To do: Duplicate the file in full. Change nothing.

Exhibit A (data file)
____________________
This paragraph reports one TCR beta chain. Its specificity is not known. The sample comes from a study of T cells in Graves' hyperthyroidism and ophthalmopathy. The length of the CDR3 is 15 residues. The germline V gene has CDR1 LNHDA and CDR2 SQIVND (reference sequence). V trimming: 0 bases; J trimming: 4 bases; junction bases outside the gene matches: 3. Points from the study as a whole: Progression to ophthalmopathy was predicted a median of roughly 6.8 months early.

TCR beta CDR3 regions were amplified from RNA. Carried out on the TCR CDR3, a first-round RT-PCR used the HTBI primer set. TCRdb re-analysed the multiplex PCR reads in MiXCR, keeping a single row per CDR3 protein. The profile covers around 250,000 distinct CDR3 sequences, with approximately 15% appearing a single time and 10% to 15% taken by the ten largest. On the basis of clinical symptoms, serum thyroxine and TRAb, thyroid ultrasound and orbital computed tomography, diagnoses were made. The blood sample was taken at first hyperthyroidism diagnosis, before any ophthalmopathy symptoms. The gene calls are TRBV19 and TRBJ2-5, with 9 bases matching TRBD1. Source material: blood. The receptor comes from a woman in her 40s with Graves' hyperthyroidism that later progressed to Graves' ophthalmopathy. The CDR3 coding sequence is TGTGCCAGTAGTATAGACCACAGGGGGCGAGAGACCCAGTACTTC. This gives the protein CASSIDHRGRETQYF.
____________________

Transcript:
This paragraph reports one TCR beta chain. Its specificity is not known. The sample comes from a study of T cells in Graves' hyperthyroidism and ophthalmopathy. The length of the CDR3 is 15 residues. The germline V gene has CDR1 LNHDA and CDR2 SQIVND (reference sequence). V trimming: 0 bases; J trimming: 4 bases; junction bases outside the gene matches: 3. Points from the study as a whole: Progression to ophthalmopathy was predicted a median of roughly 6.8 months early.

TCR beta CDR3 regions were amplified from RNA. Carried out on the TCR CDR3, a first-round RT-PCR used the HTBI primer set. TCRdb re-analysed the multiplex PCR reads in MiXCR, keeping a single row per CDR3 protein. The profile covers around 250,000 distinct CDR3 sequences, with approximately 15% appearing a single time and 10% to 15% taken by the ten largest. On the basis of clinical symptoms, serum thyroxine and TRAb, thyroid ultrasound and orbital computed tomography, diagnoses were made. The blood sample was taken at first hyperthyroidism diagnosis, before any ophthalmopathy symptoms. The gene calls are TRBV19 and TRBJ2-5, with 9 bases matching TRBD1. Source material: blood. The receptor comes from a woman in her 40s with Graves' hyperthyroidism that later progressed to Graves' ophthalmopathy. The CDR3 coding sequence is TGTGCCAGTAGTATAGACCACAGGGGGCGAGAGACCCAGTACTTC. This gives the protein CASSIDHRGRETQYF.